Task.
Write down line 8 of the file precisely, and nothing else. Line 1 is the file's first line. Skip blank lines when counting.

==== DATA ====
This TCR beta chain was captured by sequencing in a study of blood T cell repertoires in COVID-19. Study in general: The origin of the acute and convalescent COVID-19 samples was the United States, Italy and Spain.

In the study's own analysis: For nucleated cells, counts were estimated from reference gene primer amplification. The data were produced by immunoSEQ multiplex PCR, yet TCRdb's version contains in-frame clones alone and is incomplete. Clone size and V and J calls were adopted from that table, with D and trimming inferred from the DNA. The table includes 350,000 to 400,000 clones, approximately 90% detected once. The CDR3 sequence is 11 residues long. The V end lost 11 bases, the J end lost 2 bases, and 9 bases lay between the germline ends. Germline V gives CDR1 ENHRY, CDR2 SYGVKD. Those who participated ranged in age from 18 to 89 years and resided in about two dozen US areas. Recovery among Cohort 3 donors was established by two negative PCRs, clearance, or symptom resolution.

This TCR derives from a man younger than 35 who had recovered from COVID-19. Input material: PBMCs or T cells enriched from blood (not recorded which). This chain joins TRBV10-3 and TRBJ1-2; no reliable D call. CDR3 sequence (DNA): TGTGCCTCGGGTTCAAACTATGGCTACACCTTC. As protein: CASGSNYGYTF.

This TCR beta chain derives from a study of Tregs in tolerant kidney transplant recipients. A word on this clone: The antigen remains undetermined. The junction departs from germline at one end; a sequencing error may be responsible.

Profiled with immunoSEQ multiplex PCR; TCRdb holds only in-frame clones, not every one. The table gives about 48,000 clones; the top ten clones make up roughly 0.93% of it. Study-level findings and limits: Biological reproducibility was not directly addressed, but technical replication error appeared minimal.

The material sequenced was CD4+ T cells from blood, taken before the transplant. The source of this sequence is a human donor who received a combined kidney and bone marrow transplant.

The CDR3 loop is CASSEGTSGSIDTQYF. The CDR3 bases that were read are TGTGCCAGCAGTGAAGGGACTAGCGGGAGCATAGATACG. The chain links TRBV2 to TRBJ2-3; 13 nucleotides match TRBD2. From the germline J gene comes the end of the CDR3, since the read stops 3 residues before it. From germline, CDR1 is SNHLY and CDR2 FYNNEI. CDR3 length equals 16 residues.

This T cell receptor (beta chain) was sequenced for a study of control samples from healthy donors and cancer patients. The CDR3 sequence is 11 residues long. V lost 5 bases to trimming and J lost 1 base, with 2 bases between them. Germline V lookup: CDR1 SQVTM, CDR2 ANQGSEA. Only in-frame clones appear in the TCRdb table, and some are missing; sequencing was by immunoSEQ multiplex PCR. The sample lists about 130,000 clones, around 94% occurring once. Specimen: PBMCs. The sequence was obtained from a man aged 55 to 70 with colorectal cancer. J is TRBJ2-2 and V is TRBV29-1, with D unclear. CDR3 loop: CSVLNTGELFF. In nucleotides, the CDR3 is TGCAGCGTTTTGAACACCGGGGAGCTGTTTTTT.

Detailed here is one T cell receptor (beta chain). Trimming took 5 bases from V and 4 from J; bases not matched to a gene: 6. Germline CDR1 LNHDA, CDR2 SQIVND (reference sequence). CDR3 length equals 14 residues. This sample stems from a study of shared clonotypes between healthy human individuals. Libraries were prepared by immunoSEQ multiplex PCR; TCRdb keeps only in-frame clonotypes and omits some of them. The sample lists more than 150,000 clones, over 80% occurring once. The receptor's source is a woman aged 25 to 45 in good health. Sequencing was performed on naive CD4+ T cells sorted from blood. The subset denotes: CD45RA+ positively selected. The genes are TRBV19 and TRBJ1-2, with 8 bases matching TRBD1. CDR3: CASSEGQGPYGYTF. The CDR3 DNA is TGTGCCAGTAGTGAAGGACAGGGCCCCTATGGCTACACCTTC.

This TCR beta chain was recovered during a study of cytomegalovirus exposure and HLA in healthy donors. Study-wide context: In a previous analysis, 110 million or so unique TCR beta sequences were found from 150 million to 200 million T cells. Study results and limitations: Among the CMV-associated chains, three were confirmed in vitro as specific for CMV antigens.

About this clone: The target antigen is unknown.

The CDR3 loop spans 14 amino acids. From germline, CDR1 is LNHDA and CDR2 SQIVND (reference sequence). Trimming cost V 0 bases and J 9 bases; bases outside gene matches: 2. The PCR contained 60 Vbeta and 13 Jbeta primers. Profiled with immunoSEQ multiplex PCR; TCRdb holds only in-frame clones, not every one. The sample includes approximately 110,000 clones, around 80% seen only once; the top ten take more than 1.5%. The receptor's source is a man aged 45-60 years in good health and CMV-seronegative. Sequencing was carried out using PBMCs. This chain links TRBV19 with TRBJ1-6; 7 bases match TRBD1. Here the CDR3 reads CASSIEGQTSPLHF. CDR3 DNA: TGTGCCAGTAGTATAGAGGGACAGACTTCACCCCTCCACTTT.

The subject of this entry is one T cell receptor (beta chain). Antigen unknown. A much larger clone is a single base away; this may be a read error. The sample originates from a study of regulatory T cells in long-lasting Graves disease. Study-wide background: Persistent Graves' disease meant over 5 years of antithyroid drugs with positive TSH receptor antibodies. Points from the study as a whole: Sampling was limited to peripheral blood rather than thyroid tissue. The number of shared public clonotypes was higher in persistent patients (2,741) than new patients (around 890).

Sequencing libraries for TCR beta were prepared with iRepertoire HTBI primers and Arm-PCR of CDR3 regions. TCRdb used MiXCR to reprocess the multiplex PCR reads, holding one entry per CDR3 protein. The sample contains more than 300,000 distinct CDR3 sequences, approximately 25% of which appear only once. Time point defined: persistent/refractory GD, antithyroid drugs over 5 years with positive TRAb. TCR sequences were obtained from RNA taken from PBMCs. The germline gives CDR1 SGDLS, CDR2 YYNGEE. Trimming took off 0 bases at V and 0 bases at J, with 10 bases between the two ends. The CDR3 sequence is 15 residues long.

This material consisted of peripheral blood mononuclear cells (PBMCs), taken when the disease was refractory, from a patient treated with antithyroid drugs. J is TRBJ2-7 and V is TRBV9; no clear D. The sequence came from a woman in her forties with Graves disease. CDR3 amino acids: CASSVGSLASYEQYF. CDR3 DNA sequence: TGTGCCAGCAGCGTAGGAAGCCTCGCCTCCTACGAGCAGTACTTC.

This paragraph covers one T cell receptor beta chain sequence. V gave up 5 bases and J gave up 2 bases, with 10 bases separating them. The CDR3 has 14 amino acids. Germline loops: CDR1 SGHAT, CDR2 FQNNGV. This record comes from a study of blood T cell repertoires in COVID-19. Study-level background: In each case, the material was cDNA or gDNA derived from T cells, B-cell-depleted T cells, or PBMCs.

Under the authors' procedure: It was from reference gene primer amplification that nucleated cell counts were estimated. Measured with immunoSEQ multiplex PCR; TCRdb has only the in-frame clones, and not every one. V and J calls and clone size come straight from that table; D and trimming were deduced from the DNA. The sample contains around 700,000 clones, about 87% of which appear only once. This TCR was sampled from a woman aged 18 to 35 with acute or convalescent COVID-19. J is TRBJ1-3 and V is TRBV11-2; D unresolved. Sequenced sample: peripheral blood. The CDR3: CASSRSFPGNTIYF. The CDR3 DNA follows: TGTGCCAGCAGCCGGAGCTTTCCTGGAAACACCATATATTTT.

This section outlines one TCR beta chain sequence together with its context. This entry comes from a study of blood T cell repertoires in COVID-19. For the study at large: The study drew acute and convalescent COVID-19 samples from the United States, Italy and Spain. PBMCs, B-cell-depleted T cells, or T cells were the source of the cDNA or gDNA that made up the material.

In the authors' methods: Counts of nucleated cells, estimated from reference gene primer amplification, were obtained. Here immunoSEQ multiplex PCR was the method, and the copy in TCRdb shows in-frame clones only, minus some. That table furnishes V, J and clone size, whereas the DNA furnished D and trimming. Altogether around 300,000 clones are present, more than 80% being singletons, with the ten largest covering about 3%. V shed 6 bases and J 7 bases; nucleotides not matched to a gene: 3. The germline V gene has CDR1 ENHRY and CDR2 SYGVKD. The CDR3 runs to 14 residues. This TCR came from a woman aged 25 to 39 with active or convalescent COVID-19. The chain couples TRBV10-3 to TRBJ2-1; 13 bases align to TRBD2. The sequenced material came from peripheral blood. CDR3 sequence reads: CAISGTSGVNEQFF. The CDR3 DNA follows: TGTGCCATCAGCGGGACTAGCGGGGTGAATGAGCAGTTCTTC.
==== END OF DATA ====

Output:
This T cell receptor (beta chain) was sequenced for a study of control samples from healthy donors and cancer patients. The CDR3 sequence is 11 residues long. V lost 5 bases to trimming and J lost 1 base, with 2 bases between them. Germline V lookup: CDR1 SQVTM, CDR2 ANQGSEA. Only in-frame clones appear in the TCRdb table, and some are missing; sequencing was by immunoSEQ multiplex PCR. The sample lists about 130,000 clones, around 94% occurring once. Specimen: PBMCs. The sequence was obtained from a man aged 55 to 70 with colorectal cancer. J is TRBJ2-2 and V is TRBV29-1, with D unclear. CDR3 loop: CSVLNTGELFF. In nucleotides, the CDR3 is TGCAGCGTTTTGAACACCGGGGAGCTGTTTTTT.